U. Dayton BasketballRecon: Alabama

There’s are plenty of avenues we could take in preparation for Tuesday AFTERNOON’S game against Alabama. We could discuss Dayton’s recent domination of SEC teams, as the Flyers are 5-2 against the Lord’s League over the past five seasons. Building on Ryan Mikesell’s eye-opening performance this past weekend, we could delve into a discourse focusing on tempering expectations when it comes to Flyer freshmen. The fact that Archie Miller, a handsome millionaire, refuses to tailor his suits? That could be...

There’s are plenty of avenues we could take in preparation for Tuesday AFTERNOON’S game against Alabama. We could discuss Dayton’s recent domination of SEC teams, as the Flyers are 5-2 against the Lord’s League over the past five seasons. Building on Ryan Mikesell’s eye-opening performance this past weekend, we could delve into a discourse focusing on tempering expectations when it comes to Flyer freshmen. The fact that Archie Miller, a handsome millionaire, refuses to tailor his suits? That could be a possible conversation starter as well.

While these topics may be adequate starting points for this recon, a recent announcement has rendered those matters as inconsequential garbage. 



There is a fairly well-documented instance in which the Germans and Brits, combatants during World War I, laid down their arms to celebrate Christmas.

When World War I erupted in 1914, soldiers on both sides thought they would be home to celebrate Christmas. But the men on the fronts didn’t get home for Christmas, and many not at all, as the war dragged on four more years, killing more than 8.5 million men. The “war to end all wars” took a horrific human toll and transformed Europe.

However, on Christmas Eve of that first year of battle one of the most unusual events in military history took place on the western front. The weather abruptly became cold, freezing the water and slush of the trenches in which the men were bunkered.

On the German side, soldiers began lighting candles. British sentries reported to commanding officers that there appeared to be small lights raised on poles or bayonets. Although these lanterns clearly illuminated the German troops, making them vulnerable to being shot, the British held their fire. Even more amazing, British officers saw, through binoculars, that some enemy troops were holding Christmas trees over their heads with lighted candles in their branches. The message was clear: The Germans, who celebrated Christmas on the eve of December 25th, were extending holiday greetings to the enemy.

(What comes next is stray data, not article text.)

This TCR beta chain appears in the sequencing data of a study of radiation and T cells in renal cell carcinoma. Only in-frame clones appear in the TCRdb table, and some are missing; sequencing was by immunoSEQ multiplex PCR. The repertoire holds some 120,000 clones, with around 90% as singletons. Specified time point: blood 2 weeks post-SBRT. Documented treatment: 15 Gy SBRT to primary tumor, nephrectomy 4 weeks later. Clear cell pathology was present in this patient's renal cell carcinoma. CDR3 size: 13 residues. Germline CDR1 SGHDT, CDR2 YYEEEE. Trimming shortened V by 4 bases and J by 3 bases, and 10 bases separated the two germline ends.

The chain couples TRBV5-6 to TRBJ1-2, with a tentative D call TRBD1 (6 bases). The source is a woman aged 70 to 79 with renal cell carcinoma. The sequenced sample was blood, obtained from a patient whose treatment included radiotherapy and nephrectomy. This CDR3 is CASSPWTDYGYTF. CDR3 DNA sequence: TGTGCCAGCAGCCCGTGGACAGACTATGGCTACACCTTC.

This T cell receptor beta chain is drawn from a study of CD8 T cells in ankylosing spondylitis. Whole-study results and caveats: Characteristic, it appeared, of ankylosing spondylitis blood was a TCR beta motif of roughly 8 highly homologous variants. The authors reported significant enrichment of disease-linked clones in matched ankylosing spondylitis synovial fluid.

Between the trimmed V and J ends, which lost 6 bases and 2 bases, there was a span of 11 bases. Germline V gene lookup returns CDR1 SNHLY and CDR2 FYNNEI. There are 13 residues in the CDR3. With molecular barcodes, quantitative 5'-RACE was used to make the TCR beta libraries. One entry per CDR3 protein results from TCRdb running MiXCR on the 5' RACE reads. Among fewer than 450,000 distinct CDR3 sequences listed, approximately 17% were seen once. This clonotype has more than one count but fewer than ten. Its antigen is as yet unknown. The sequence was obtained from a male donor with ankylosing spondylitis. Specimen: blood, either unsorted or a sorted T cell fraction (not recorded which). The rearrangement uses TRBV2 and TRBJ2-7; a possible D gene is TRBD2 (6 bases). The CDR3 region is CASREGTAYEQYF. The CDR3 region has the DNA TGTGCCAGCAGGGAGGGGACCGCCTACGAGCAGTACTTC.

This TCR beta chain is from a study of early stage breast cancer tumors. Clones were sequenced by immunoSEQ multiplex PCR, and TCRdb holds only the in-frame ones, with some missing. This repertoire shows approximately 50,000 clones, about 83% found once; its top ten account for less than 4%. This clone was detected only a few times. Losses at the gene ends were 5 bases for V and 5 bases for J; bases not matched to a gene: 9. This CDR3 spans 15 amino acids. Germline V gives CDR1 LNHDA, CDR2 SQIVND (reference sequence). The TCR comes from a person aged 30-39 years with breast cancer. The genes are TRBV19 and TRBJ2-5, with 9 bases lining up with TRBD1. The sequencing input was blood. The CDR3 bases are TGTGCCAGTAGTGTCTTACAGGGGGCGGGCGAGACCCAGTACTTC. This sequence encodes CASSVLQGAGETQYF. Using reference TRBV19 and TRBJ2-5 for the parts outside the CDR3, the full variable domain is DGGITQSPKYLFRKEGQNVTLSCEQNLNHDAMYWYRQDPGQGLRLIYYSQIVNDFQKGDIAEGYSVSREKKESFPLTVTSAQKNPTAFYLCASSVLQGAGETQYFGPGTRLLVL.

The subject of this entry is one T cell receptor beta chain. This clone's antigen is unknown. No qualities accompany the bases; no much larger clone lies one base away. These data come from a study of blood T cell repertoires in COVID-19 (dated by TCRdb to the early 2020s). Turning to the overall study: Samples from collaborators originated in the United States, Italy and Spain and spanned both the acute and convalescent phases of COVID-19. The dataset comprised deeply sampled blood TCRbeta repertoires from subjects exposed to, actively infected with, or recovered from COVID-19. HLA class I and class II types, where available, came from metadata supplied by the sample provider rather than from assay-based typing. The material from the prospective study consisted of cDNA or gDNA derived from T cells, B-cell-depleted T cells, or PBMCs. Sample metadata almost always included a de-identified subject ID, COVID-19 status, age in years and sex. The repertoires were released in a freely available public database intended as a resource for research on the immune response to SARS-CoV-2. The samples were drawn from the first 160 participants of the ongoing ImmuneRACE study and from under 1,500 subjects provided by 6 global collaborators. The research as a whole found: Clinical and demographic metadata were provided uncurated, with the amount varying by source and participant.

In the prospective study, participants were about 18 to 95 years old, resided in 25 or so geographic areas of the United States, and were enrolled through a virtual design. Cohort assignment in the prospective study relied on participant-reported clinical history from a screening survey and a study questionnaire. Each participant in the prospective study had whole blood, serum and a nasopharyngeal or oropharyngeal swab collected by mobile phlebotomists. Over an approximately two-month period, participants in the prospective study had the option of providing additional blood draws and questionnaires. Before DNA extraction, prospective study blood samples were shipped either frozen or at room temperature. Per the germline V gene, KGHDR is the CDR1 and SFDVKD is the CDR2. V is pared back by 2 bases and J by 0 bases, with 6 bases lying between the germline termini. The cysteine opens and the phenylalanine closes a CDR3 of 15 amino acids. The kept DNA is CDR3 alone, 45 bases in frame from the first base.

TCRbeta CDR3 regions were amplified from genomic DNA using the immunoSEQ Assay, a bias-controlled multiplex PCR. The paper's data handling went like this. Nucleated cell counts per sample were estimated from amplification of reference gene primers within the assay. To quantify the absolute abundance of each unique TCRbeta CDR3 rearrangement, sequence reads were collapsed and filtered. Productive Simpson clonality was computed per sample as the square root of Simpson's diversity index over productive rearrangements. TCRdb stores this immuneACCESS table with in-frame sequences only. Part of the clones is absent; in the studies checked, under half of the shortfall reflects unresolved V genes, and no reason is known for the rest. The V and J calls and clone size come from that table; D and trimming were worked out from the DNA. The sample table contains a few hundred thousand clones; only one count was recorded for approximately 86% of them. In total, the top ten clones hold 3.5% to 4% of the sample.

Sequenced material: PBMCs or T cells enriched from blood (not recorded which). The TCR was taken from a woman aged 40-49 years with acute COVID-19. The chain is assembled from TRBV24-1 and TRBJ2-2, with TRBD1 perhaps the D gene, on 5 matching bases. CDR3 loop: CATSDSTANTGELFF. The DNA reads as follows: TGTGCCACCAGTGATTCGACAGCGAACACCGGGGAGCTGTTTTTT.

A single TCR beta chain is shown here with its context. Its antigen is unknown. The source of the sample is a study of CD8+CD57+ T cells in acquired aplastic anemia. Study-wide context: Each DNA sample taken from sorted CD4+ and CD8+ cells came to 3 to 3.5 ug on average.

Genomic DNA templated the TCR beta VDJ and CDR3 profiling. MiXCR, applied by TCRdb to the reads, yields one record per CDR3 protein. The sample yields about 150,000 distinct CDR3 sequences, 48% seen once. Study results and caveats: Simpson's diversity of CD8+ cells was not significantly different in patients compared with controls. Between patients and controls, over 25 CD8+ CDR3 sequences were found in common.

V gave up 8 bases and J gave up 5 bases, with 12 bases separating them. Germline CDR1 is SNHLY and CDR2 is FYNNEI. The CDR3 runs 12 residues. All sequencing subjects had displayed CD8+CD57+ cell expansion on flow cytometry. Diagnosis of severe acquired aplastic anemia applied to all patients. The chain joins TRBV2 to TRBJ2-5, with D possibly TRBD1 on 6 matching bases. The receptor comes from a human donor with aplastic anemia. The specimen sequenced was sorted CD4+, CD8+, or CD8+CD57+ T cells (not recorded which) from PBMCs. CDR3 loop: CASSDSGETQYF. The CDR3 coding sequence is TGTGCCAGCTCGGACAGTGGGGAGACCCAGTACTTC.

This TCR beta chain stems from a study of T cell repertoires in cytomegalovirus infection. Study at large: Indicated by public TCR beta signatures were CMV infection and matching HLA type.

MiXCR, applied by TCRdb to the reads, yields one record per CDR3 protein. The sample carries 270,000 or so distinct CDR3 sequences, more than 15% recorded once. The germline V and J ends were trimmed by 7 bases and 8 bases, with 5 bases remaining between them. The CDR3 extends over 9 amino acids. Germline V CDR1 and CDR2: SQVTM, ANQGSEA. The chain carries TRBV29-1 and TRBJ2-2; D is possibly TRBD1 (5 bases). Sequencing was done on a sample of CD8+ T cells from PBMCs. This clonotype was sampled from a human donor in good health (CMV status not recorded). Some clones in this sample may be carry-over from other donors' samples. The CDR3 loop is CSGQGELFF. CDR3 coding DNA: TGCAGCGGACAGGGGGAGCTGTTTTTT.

Within moments, the British began to hear a few German soldiers singing a Christmas carol. It was soon picked up along the German line as soldiers joined in harmonizing. The words were these: “Stille Nacht! Heilige Nacht!” British troops immediately recognized the melody as “Silent Night, Holy Night” and began singing in English.

Christmas Truce 1914, as seen by the Illustrated London News.

The singing quickly neutralized hostilities and, one by one, British and German soldiers began laying down their weapons to venture into no-man’s land separating the two sides. So many soldiers on both sides ventured out that superior officers were prevented from objecting. An undeclared truce erupted and peace broke out.

Frank Richards, an eyewitness, wrote in his diary, “We stuck up a board with ‘Merry Christmas’ on it. The enemy stuck up a similar one. Two of our men threw their equipment off and jumped on the parapet with their hands above their heads as two of the Germans did the same, our two going to meet them. They shook hands and then we all got out of the trench and so did the Germans.” Richards explained that some German soldiers spoke perfect English with one saying how fed up he was with the war and how he would be glad when it was over. His British counterpart agreed.

That night, enemy soldiers sat around a campfire. They exchanged small gifts—chocolate bars, buttons, badges, and small tins of processed beef. Men, who only hours earlier had been shooting to kill, were now sharing Christmas festivities and showing each other family snapshots.

The truce ended just as it had begun, by mutual agreement. Captain C. I. Stockwell, of the Royal Welsh Fusiliers, recalled how, after a truly “Silent Night,” he fired three shots into the air at 8:30 a.m. on December 26 and then stepped up onto the trench bank. A German officer, who had exchanged gifts with Captain Stockwell the previous night, also appeared on a trench bank. They bowed, saluted, and climbed back into their trenches. A few moments afterwards, Captain Stockwell heard the German officer fire two shots into the air, and the war was on again.Victor Parachin

What is now referred to as the “Christmas Truce” is proof that even in the darkest of times, man’s humanity can pierce through even the most nebulous clouds.

Enter Red Panda.

A diminutive Asian woman flipping bowls onto her head while perched upon a seven-foot unicycle just may be the answer to world peace. After briefly retiring, the Red Panda  — like Michael Jordan or George Foreman  before her — has returned to the game when it needed her the most. Unleashed on the world, the Panda could cause discernible societal change.